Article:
Technically, Ondine — the title character of Neil Jordan’s new film — isn’t a mermaid. When she winds up in fisherman Colin Farrell’s net in the middle of the ocean, his daughter (Alison Barry) becomes convinced that she might be a selkie, a mythological seal-human hybrid of European folklore that the father and daughter take in as one of their own.
But, after all, a rose by any other name would smell just as sweet, and a mermaid by any other name would smell just as briny. Whatever you want to call its subject, “Ondine” certainly follows many of the rules of mermaid movies established by its cinematic predecessors. To wit, here are some rules to live by when your average Joe pulls out a mermaid from the sea (oh, and beware landlubbers, some SPOILERS be near):
1) They’re about testing the possibility of impossible love.
Most mermaid movies, “Ondine” included, are about love in the face of great obstacles. They wind up working nicely as metaphors for any kind of relationship between people of different societal groups. As a mermaid and a human, Ariel (voiced by Jodi Benson) and Eric (voiced by Christopher Daniel Barnes) from Disney’s “The Little Mermaid” (1989) face the same sorts of problems that hound many interracial or interfaith couples: disapproving parents, societal guilt and pressure.
In the sequel “The Little Mermaid II: Return to the Sea” (2000), the always contested question of how to raise their children. As if that weren’t enough, they’ve also got to contend with storms, shipwrecks, evil witches and Faustian bargains on their way to their happy ending. Not an easy road to walk (or sea to swim) for anyone, but it’s pretty typical of the enormous odds usually stacked against mermaid/human lovers on screen.
2) Mermaids don’t work well on deadlines.
Mermaids come with so many rules. They’re like the Mogwai of the sea: handle with extreme care or suffer the consequences. Primary among these rules is the fact that they can stay on land only for so long before, depending on the story, they die, or must return to the sea, or are stuck living here permanently. Madison (Daryl Hannah) from “Splash” (1984), for example, has only six days with Tom Hanks’ Allen before she has to head back to watery climes.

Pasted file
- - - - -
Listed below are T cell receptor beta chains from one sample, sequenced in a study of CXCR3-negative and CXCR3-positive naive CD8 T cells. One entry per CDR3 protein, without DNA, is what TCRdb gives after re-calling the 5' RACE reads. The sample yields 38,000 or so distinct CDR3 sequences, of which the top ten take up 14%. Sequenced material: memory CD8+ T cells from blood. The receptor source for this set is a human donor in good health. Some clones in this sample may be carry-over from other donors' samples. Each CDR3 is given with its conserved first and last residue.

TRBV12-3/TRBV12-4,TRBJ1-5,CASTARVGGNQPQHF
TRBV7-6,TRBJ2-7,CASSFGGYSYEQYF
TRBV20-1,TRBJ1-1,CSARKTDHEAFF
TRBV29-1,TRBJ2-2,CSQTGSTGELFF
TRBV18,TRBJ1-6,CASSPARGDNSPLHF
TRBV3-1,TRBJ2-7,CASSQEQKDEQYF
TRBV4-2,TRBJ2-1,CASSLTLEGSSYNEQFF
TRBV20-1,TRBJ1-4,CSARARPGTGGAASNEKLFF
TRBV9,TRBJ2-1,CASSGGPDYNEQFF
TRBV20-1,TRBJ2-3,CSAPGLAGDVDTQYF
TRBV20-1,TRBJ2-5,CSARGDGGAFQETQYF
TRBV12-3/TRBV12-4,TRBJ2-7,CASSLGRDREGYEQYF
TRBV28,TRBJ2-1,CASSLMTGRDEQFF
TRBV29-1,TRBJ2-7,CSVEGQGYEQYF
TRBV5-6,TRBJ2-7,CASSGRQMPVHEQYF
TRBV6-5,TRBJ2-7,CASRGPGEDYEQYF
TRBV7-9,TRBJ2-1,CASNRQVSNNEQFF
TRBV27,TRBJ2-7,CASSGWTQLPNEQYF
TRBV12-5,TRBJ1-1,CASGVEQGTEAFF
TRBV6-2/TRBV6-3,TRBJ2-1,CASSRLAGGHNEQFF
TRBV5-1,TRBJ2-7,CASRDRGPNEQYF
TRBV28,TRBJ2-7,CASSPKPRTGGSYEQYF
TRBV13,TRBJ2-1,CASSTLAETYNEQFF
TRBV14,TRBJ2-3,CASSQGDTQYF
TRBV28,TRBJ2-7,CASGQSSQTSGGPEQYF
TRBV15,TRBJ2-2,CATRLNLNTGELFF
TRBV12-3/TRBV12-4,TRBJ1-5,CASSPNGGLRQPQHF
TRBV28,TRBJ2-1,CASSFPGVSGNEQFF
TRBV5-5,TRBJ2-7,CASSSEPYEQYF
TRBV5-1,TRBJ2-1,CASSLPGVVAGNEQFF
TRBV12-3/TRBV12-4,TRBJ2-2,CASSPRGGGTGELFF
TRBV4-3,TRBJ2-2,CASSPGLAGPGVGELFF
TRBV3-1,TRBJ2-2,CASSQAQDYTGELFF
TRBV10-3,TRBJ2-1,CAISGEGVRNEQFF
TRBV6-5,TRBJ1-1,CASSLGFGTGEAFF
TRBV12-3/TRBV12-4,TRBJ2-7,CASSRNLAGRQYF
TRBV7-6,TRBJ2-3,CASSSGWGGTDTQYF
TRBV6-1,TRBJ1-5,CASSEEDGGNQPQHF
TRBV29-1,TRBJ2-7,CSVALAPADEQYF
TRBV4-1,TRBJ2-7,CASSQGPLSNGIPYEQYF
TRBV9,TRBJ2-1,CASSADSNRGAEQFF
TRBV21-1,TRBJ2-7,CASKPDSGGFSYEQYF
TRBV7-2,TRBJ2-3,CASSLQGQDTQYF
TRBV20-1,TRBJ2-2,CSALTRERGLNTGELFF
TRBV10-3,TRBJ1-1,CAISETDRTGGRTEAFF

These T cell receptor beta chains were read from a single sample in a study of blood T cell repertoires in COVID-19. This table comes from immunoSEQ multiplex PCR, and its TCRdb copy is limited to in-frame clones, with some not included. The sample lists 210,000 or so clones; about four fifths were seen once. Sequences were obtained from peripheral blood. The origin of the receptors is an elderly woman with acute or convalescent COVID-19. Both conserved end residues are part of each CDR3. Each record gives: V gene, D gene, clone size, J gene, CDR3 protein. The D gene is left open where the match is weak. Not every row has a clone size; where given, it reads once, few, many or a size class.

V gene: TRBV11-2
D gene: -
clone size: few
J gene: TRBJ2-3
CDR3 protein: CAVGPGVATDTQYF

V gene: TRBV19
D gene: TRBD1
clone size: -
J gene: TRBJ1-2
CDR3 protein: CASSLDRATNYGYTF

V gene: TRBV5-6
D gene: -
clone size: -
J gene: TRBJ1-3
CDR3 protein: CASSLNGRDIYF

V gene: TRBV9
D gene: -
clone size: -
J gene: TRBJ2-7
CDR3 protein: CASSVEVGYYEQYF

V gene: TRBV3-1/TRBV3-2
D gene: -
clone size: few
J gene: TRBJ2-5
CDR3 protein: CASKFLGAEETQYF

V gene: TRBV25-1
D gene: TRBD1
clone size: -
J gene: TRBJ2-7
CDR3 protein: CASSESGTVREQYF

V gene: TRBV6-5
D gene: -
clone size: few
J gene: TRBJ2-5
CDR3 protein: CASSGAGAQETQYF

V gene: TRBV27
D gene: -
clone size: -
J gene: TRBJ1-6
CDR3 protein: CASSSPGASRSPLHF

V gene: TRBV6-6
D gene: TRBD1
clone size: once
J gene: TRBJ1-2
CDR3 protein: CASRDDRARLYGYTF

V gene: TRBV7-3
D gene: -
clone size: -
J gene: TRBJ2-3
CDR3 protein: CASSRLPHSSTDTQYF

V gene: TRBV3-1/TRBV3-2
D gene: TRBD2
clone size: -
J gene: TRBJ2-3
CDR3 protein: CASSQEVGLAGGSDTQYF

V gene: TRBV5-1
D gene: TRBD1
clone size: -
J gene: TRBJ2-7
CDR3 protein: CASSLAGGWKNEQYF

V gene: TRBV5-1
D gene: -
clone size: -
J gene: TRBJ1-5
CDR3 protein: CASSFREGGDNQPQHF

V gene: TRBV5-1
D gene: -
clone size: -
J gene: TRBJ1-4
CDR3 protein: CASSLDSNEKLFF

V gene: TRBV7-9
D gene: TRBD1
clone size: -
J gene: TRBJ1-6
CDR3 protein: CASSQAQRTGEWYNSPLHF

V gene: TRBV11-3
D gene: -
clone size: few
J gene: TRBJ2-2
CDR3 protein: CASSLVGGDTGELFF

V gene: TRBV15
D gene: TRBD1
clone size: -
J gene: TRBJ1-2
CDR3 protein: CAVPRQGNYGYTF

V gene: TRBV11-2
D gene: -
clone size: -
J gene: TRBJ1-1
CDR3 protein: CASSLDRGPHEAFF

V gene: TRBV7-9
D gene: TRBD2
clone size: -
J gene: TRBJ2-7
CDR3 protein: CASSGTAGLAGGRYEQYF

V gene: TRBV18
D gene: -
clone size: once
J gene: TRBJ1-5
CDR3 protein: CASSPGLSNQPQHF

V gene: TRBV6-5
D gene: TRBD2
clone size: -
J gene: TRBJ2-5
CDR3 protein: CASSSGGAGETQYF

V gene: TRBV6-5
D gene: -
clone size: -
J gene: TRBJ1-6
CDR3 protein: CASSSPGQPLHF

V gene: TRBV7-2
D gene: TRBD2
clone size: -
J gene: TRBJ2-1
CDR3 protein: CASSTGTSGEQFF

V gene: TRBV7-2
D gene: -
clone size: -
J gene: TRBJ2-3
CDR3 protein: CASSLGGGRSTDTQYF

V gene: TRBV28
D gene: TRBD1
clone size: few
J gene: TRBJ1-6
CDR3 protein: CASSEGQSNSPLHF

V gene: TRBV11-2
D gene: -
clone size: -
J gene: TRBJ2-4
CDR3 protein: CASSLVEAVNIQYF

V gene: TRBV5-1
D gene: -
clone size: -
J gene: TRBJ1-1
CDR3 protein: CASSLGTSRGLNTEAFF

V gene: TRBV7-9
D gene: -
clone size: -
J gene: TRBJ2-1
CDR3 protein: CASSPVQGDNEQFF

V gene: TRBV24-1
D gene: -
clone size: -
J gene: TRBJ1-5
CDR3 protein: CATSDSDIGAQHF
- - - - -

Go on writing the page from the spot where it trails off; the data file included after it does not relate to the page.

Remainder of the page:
Though a lot of movie mermaids are benevolent, a few have violent tendencies, which are commonly synched to lunar cycles: Dennis Hopper suspects his girlfriend (Linda Lawson) in “Night Tide” (1961) might be a mermaid driven to kill under the full moon. So I guess they’re sort of the Mogwai werewolves of the sea (Right now, someone is Hollywood is trademarking the name “Mogwai Werewolves of the Sea.” Tagline: Next Christmas, come sea what happens if you don’t feed them after midnight!)
3) They ain’t feminists, either.
In “A Little Mermaid,” Ariel is a curious 16-year-old mermaid, with dreams of exploring the world of humans. But once she’s laid her eyes on Prince Eric, she forgets all of that and focuses entirely on him; she gives up her beautiful singing voice and risks an eternity of damnation all to be with a guy she’s barely met and never even talked to. And, sadly, that’s pretty much how it goes for movie mermaids, many of whom represent a slightly unsavory portrait of man’s ideal woman: obedient, voluptuous, willing, naked, and silent. Is this really what men want? According to mermaid movies, yes. For one particularly demented example, watch “Mr. Peabody and the Mermaid” from 1948, in which a married William Powell cheats on his wife Polly (Irene Hervey) with a mermaid (Ann Blyth) he catches fishing in the Caribbean.
Mr. Peabody’s mermaid, whom he names Lenore, stands in stark contrast to the missus. Unlike the wise-talking, independent Mrs. Peabody, who angers her husband by talking to other men on the beach in a slinky bathing suit, Lenore waits patiently, faithfully and mutely for his visits to her home in the Peabody pond. Even though she can’t speak and they have nothing in common — Peabody’s not even a good swimmer — he claims to have fallen in love with her because “there’s much to be said for a woman, even an imperfect one, who lives, breathes, and exists only for the man she loves.” Somewhere, Laura Mulvey is crying.